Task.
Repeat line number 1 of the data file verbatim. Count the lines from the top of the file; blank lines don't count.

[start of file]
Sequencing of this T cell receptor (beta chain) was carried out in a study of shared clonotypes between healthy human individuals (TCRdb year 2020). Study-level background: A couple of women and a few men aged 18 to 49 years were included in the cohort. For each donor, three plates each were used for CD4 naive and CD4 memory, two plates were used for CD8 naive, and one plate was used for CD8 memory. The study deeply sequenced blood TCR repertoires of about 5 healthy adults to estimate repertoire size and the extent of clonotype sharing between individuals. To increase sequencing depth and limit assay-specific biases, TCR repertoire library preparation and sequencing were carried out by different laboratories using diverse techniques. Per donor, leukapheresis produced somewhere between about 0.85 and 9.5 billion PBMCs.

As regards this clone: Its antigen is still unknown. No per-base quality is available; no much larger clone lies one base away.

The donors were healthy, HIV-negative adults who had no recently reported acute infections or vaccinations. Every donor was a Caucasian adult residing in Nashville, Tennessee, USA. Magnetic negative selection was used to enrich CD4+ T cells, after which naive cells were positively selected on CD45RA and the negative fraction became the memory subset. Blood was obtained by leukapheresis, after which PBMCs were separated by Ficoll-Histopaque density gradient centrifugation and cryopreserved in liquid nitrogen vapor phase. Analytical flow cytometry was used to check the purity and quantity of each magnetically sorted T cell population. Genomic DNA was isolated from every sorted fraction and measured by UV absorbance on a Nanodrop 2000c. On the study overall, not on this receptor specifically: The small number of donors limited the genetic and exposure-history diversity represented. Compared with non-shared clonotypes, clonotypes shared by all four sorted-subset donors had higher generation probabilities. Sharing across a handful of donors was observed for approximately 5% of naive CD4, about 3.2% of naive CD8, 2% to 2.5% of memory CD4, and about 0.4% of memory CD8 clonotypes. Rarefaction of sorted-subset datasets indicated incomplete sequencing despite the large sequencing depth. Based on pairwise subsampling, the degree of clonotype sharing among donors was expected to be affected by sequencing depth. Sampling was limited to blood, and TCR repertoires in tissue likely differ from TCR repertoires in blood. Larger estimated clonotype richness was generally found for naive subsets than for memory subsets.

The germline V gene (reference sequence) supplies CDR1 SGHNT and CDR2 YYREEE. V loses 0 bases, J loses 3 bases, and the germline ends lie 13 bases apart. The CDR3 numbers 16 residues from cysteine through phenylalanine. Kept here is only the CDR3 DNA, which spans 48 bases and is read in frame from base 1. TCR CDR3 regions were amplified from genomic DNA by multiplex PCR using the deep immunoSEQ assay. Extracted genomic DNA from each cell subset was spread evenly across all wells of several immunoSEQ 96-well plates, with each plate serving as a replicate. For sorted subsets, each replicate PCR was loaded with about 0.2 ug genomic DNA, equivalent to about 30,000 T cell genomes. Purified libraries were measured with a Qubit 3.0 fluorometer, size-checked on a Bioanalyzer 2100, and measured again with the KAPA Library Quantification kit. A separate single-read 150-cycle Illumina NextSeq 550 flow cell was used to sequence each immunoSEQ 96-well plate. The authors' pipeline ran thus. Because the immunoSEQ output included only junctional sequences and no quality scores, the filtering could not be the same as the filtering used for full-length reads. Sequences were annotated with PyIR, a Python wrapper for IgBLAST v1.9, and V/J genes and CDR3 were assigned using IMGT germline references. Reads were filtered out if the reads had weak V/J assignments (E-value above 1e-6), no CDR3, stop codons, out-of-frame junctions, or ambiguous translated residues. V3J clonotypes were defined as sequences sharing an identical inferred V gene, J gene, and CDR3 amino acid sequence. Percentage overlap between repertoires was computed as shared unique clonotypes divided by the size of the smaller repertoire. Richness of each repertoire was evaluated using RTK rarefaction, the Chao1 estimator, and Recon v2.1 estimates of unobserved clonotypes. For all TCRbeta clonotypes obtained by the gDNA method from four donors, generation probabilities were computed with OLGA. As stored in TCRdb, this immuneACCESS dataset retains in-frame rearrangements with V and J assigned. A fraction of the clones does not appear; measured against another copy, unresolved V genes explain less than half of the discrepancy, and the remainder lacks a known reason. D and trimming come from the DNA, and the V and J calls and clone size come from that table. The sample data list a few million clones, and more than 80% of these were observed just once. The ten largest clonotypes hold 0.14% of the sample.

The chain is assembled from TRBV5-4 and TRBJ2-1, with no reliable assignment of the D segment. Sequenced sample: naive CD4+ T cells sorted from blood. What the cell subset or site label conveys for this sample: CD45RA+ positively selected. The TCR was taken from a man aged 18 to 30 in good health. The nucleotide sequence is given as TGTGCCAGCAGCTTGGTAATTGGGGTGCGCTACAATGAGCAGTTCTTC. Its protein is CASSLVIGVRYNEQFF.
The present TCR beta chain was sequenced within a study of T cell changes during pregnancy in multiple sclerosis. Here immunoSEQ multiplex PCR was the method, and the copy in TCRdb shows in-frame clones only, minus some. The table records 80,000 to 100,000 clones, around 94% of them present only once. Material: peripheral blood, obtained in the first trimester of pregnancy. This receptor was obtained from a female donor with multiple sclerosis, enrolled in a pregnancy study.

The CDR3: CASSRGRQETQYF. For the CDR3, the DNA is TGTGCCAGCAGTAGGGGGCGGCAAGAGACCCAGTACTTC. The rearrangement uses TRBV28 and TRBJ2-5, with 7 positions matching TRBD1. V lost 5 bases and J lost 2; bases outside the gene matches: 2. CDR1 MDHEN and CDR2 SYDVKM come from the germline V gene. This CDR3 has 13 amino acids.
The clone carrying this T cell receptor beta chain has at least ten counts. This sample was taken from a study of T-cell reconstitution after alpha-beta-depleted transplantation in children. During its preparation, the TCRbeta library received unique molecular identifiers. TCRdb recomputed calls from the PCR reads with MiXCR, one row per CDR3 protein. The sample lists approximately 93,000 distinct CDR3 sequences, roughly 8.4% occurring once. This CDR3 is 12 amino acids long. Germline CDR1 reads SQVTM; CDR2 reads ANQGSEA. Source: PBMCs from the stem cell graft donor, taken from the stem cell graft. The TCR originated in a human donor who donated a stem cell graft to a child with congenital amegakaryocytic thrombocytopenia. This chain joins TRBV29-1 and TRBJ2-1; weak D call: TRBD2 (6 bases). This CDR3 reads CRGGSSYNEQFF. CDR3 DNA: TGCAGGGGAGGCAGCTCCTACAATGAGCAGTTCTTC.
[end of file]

Sequencing of this T cell receptor (beta chain) was carried out in a study of shared clonotypes between healthy human individuals (TCRdb year 2020). Study-level background: A couple of women and a few men aged 18 to 49 years were included in the cohort. For each donor, three plates each were used for CD4 naive and CD4 memory, two plates were used for CD8 naive, and one plate was used for CD8 memory. The study deeply sequenced blood TCR repertoires of about 5 healthy adults to estimate repertoire size and the extent of clonotype sharing between individuals. To increase sequencing depth and limit assay-specific biases, TCR repertoire library preparation and sequencing were carried out by different laboratories using diverse techniques. Per donor, leukapheresis produced somewhere between about 0.85 and 9.5 billion PBMCs.